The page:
Now this here is a roadbike. This type of bicycle is designed for sport, and it is meant to go fast over long distances. I love riding this thing. I ride is as fast as I can, because that's the point - to get an intense workout and to see how well I can do. As with other athletic activities (jogging, aerobics, skiing), it is more comfortable and also customary to wear special clothing for roadcycling. That is why on my roadbike I wear padded shorts, a cycling jersey, padded gloves and dorky sunglasses. Sometimes even a helmet. Over time, I have come to enjoy the sport of roadcycling more and more, and while I am not very good at it yet, I hope that some day I might be. I've recently joined a local club. Maybe in a couple of years I can even race. But all of this has as little to do with me as a transportational cyclist, as a newfound interest in running would have with my being a pedestrian.
It is an unfortunate fact that in some countries today, including the US, cycling for sport and cycling for transportation are often confounded. It is also true that when some people get into road cycling, athletic sensibilities end up colouring their view of what transportation cycling should be like as well: They grow impatient with the slower speed of upright bikes, and find it strange to wear everyday clothes on a bicycle at all. For these reasons, I do understand why it makes some nervous when roadcycling topics appear on this blog. Will I eventually be lost to this mentality? I have good reason to believe that no. I am not willing to change the way I dress in order to accommodate the bike, and I cannot ride a roadbike comfortably in my regular clothing. There have been situations where I've ridden diamond frame bikes with drop bars for transportation out of necessity, and I can certainly do it. But inevitably I am miserable, and I long for my upright step-through bike.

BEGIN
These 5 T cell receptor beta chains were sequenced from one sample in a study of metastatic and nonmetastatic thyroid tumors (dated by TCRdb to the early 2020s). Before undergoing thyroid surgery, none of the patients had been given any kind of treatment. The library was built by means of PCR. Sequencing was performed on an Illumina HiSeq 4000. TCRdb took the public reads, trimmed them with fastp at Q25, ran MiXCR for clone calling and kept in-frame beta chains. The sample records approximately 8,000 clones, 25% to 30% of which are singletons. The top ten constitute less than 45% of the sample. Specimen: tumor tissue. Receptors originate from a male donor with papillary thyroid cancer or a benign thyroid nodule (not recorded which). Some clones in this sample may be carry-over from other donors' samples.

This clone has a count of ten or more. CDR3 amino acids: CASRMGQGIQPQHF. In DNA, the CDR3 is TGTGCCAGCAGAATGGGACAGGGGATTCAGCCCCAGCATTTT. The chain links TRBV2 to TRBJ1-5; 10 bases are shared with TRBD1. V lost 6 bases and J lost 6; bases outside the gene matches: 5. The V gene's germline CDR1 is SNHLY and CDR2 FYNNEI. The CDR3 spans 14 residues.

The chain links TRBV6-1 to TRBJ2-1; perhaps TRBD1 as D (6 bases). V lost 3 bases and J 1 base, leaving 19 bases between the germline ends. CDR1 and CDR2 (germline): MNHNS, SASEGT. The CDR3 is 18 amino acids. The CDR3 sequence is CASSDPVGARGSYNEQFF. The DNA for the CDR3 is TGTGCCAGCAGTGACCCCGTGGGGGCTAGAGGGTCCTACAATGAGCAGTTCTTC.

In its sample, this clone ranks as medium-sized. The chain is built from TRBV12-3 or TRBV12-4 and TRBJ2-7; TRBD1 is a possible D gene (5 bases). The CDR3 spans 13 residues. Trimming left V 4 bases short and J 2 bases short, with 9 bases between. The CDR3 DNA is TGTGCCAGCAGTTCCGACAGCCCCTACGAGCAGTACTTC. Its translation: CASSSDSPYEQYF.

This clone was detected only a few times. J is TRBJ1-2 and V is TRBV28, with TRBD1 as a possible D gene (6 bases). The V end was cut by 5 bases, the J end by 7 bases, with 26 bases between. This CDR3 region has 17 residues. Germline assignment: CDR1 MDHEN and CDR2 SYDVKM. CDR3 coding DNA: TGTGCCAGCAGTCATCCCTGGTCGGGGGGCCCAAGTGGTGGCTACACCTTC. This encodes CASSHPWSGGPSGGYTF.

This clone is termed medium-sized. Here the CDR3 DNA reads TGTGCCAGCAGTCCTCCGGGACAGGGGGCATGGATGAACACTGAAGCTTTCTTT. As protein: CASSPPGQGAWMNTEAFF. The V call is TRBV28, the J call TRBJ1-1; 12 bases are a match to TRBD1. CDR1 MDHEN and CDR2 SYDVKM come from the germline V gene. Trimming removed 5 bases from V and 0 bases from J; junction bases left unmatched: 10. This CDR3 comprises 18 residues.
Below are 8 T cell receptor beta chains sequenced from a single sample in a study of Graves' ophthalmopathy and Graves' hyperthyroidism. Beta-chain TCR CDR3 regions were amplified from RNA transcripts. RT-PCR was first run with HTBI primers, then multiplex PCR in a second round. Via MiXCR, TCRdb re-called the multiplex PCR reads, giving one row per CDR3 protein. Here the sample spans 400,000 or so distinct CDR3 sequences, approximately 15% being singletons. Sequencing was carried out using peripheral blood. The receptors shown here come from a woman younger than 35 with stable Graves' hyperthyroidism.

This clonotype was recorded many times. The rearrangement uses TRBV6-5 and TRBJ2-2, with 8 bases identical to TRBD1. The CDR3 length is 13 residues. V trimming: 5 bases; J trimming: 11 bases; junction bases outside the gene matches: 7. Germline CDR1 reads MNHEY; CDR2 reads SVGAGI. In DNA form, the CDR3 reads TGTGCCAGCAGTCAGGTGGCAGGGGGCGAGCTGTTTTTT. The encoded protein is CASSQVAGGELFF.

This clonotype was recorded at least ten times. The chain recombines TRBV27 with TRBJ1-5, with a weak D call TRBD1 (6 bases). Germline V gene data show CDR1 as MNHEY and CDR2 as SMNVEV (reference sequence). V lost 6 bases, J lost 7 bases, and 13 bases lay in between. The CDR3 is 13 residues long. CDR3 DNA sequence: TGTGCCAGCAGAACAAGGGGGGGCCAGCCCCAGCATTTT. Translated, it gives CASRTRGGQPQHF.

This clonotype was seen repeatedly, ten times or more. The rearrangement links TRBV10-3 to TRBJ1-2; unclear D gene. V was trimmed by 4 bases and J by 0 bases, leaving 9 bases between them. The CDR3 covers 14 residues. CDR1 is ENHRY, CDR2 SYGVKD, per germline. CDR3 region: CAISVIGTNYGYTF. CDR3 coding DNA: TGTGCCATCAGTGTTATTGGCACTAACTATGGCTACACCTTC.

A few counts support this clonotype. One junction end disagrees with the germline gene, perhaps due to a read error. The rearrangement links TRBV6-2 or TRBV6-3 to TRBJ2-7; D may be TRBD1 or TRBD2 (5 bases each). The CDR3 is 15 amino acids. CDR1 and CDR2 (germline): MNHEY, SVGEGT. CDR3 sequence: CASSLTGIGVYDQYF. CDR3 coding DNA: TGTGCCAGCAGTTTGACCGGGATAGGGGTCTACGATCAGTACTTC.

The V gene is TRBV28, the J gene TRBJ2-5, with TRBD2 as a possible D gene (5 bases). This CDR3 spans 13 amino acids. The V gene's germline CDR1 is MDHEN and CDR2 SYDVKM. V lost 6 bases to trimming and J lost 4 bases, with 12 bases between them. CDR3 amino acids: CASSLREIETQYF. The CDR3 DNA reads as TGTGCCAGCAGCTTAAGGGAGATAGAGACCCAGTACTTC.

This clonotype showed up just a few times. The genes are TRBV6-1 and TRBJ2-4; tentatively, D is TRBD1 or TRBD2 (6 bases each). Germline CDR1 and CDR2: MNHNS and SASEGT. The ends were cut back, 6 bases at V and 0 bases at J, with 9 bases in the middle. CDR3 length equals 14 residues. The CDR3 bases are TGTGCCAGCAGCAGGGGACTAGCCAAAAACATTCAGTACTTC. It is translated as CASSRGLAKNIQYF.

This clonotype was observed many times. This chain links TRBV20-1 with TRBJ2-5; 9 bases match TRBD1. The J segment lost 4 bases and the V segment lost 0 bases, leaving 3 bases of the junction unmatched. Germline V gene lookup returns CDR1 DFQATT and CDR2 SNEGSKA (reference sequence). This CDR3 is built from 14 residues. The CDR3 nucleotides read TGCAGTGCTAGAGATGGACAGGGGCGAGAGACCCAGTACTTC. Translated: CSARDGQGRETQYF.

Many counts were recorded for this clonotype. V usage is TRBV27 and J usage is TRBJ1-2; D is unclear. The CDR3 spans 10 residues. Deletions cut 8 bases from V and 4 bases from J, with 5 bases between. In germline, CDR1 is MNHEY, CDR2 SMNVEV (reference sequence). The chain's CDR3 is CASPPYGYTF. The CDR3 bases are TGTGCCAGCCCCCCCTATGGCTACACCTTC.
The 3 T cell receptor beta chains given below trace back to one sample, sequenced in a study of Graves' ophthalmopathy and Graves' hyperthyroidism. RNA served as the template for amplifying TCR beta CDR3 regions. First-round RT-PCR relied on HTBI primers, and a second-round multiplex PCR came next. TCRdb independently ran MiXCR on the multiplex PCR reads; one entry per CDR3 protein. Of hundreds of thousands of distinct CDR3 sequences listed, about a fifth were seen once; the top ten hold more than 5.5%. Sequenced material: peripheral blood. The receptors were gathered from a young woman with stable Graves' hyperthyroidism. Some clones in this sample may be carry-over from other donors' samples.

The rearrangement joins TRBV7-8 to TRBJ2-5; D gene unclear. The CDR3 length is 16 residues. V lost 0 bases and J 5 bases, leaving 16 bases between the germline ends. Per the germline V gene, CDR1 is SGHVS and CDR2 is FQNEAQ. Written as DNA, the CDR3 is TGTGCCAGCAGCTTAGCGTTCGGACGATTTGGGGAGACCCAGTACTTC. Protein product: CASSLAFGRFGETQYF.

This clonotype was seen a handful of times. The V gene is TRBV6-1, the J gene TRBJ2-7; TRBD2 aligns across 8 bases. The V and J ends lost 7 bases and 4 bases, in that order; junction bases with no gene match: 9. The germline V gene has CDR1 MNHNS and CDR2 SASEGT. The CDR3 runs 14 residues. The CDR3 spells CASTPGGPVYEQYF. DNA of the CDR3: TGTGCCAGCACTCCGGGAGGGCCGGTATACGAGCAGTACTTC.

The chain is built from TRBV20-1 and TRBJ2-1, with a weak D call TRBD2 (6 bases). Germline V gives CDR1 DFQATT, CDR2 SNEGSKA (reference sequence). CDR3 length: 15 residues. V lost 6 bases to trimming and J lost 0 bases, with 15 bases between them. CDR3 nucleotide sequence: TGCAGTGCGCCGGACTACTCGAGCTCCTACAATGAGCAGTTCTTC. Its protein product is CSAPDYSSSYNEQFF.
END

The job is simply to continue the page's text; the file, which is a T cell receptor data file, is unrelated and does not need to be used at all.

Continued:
Aside from the clothing issue, I just feel safer and more relaxed cycling through traffic in an upright position. And since I control my speed in an urban environment anyhow, my upright bike is more than good enough for me in that respect. Step-through frames have the additional advantage in that they are easy to hop on and off, especially with packages on the rear rack. No matter how nicely a bicycle handles, unless it has a step-through frame I ultimately find it impractical for me in an everyday context. I have very clear ideas at this point of what works for me as a transportation bicycle, and being involved in roadcycling has only made me appreciate the differences between sport and transport more. I have no desire to blend the two activities. When I ride a roadbike, I basically look like this and I am not bothered by that in the least. Speed over style, to be sure. But for getting around in everyday life, I want to retain my identity, and I want to feel comfortable in every way.
To me, thinking of roadcycling and transportation cycling as two radically different things just seems like common sense. In Europe I know many people who race for sport, but get around town on a traditional upright bicycle, and this is considered entirely normal. Why even Henry of Workcycles used to race, and still enjoys riding his track bike on the velodrome on a regular basis. Perhaps some day this dichotomy will be better understood in the US as well. Some do believe that road and transportational cycling can overlap, or at least inform each other, and I am not threatened by that point of view. Also, sometimes it's just fun or funny to combine the two: There are, after all, cargo bike races, Brompton races, and no doubt someone out there has held an omafiets race. Steven Fleming of cycle-space wrote a post on how racing for sport and riding a cargo bike for transportation figure into his identity, which I certainly found interesting. Me, I simply see the road vs transportation cycling dichotomy as the 2-wheeled version of walking vs jogging. The more I cycle for transportation, and the more involved I get in roadcycling as a sport, the more I appreciate them as two distinct and separate realms.